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Subject: Re: Technological Obsolescence of Records
From: "Fernandez, Eddie" <[log in to unmask]>
Reply-To:Records Management Program <[log in to unmask]>
Date:Tue, 3 Dec 2002 10:35:13 -0500

text/plain (109 lines)


Here is my personal opinion on your scenarios.

Scenario #1
I don't think cost would be a justifiable reason for having destroyed the
information.  The company was aware of the migration and should have taken
steps to ensure that the information was available for the required
retention period whether on the new system, old system, or other media.  I
know that here in the State of Florida, there is a section in the Florida
Administrative Code and in the statutes that states that a government agency
cannot knowingly implement a system that will impede access to public
information.  We are required to maintain the information in a readable
format for the duration of the record retention.

Scenario #2
In this scenario, let me start by saying that if Company Y is assuming that
the only information on the unreadable tapes is correspondence with a
retention of 5 years, that is their first mistake.  They cannot accurately
claim that the only information on the tapes is correspondence if they
cannot read the tapes.  It is very possible that there is information on
those tapes that have a much longer retention period.  In a court of law (my
only experience is from what I have read) not being able to read the tapes
is the equivalent of not having them.  In this case, it appears that only a
couple of years have elapsed since the system was eliminated, thereby making
it very possible that the technology still exists to extract the information
into some readable format.  It may be costly, however, it may be costlier if
they lose litigation over not having the information.  The court may order
that the information be extracted regardless of cost if it feels that the
information is crucial to the case.

This is somewhat of a double-edged sword.  If the company keeps the tapes
(without converting the data) and 4 years and 355 days after 1999 they are
ordered by a court to extract the data, it will be extremely costly.  Or
they could pay up front now to have an outsource company extract the data
and come to find out they may possibly never need the information.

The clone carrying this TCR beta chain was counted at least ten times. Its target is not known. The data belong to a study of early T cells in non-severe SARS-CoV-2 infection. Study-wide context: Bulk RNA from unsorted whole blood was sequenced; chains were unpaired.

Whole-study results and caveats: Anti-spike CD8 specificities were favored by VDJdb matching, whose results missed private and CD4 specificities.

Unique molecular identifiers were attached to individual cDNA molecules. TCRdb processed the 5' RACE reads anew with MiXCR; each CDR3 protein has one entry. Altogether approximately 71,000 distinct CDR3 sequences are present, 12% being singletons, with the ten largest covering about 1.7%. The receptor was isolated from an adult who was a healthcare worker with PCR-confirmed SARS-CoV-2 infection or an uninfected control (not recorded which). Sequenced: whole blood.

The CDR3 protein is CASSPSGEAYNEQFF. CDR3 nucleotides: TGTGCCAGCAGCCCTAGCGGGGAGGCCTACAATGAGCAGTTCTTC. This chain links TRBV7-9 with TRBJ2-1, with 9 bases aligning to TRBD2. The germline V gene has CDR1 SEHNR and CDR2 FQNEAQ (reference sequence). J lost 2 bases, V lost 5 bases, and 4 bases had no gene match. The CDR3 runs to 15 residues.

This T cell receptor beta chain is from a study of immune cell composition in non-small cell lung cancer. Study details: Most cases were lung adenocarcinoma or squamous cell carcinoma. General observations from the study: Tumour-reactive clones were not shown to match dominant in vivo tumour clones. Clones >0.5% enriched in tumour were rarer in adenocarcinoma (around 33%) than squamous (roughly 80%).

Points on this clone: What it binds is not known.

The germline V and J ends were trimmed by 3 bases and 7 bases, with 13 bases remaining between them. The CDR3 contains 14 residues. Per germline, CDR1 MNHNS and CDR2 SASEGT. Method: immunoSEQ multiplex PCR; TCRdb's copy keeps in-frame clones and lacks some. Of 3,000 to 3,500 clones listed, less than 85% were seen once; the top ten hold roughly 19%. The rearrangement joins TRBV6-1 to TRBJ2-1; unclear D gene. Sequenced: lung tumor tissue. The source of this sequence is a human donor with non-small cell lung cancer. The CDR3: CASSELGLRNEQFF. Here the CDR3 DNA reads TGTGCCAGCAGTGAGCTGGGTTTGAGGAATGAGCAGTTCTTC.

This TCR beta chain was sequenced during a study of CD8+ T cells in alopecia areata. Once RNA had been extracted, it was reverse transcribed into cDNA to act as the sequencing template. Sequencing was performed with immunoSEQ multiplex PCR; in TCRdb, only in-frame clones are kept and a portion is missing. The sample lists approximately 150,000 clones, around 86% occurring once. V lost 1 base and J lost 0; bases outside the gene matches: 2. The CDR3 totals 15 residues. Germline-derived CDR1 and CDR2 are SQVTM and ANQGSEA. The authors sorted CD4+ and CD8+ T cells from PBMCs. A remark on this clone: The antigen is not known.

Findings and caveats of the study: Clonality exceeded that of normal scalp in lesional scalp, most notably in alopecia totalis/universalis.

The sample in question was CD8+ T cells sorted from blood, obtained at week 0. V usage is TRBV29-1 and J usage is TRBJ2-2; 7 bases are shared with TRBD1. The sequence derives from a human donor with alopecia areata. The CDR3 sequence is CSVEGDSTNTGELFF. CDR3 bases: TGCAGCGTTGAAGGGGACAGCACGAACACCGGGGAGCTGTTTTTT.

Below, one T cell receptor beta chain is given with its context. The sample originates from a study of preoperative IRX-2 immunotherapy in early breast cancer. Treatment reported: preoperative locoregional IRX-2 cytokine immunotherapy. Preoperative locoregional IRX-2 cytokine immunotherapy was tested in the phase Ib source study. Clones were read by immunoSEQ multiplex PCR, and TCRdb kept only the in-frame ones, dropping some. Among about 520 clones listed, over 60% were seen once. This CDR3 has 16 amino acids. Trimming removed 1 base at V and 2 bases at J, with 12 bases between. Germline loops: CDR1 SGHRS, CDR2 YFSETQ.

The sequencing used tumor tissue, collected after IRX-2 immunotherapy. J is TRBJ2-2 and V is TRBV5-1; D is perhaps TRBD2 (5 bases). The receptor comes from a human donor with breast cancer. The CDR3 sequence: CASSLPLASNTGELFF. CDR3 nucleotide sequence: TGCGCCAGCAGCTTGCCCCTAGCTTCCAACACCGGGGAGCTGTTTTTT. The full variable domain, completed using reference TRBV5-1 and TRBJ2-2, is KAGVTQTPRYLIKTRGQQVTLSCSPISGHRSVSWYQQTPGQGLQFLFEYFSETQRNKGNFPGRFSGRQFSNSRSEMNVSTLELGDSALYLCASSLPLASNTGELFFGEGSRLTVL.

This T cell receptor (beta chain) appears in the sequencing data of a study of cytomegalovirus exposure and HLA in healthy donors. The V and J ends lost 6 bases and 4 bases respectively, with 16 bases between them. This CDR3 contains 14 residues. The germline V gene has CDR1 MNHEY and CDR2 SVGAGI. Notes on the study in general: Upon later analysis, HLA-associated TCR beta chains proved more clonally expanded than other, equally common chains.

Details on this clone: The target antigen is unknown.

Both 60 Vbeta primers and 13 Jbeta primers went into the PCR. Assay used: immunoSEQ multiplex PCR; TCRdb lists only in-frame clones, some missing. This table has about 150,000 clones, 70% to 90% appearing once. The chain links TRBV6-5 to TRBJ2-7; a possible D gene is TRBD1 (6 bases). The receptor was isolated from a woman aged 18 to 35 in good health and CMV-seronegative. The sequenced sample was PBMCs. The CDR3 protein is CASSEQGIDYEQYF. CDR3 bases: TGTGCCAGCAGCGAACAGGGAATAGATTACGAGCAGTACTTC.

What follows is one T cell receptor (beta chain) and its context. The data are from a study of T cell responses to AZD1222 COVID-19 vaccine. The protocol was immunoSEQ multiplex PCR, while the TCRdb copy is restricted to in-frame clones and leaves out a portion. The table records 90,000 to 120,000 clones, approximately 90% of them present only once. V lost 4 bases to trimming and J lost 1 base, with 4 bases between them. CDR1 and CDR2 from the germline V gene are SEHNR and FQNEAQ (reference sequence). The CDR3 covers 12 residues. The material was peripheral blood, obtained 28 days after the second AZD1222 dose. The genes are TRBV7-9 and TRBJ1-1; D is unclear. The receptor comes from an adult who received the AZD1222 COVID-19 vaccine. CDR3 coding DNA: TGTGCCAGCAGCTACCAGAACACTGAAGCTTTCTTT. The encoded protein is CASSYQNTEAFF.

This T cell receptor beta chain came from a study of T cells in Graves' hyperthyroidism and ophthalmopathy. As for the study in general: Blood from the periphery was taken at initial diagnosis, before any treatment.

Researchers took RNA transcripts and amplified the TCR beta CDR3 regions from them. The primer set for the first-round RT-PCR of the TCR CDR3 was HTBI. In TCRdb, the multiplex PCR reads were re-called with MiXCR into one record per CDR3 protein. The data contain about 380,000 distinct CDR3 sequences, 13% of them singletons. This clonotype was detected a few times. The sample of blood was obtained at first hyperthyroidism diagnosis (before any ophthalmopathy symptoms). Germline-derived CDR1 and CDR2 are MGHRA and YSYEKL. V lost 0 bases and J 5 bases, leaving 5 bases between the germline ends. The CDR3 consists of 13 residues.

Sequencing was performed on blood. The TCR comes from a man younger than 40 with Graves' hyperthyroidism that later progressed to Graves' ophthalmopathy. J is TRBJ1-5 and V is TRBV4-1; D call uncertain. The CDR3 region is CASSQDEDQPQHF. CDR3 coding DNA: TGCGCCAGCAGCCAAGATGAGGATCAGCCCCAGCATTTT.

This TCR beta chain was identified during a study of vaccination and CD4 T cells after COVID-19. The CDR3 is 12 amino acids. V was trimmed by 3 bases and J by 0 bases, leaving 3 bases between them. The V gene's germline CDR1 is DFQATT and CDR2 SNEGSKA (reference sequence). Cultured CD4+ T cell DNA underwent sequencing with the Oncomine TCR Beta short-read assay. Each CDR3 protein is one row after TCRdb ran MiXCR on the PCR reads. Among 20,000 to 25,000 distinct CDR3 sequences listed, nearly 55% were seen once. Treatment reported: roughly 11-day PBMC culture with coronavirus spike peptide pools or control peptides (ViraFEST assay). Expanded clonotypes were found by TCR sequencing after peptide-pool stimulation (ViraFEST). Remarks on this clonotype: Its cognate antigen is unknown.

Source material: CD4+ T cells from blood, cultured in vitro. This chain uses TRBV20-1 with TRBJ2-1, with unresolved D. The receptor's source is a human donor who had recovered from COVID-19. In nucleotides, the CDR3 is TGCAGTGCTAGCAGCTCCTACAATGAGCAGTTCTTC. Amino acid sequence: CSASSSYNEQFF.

Hope there was some perspective here that you hadn't already thought of.

Eduardo Fernandez
Public Records Administrator
Reedy Creek Improvement District
(407) 828-2526

 -----Original Message-----
From:   mckinney, susan [mailto:[log in to unmask]]
Sent:   Tuesday, December 03, 2002 10:01 AM
To:     [log in to unmask]
Subject:        Re: Technological Obsolescence of Records

Let me just play devil's advocate on this one for a bit...I've been thinking
about this all night, and it is very curious to me.

A couple of scenarios, and I'm going to throw them both out at the same
time, since I'll be in meetings until 4pm and won't have time to play the
rest of the day.

Scenario #1:

Company X changes email systems.  After looking at the cost of migration of
info vs. technological obsolecence, company X decides to keep the old system
for 1 year, then destroy all the info based on the cost justification that
keeping or migrating the data would be too costly compared with the value of
the info on the system.  This is well documented with costs, etc.  3 years
later, Company X is called into court.  They bring in their justification
documents.  Now, based on the knowledge of our judicial system, and maybe
even jurors, what do you think would happen???

Scenario 2:  Company Y is cleaning out some of their old storage space, and
comes upon a box of tapes marked email and dated 1999.  Company Y changed
email systems in 2000, and does not have the operating system to run the
older tapes, and also does not know what exactly is on the tapes.  The
retention schedule for correspondence is 5 years, so they have not met
retention yet, and there is no pending litigation on any issue currently in
the company.  The question is this:  Destroy the info since it can't be
read, documenting that it was found, etc. in the files, or keep it, knowing
that it can't be read.  I wonder if this came into court, what looks better:
having info one can't read at all, and the cost of trying to do that, or
getting rid in the "normal course of business" after doing an analysis of
the situation and documenting it.

I have to admit that after thinking over these situations, I wonder if Mr.
Wright doesn't have a point in some cases?  This is where we start asking
the hard questions...what would we do, and what could we justify.  I think
we should be careful to dismiss the alternatives before we look at all

OK, off to meetings, presentations, conference calls and the rest of the
day.  Anyone got coffee???


Susan McKinney, CRM
Records & Information Management
University of Minnesota
502 Morrill Hall
100 Church Street SE
Minneapolis, MN  55455
(612) 625-3497
(612) 626-4434 (fax)
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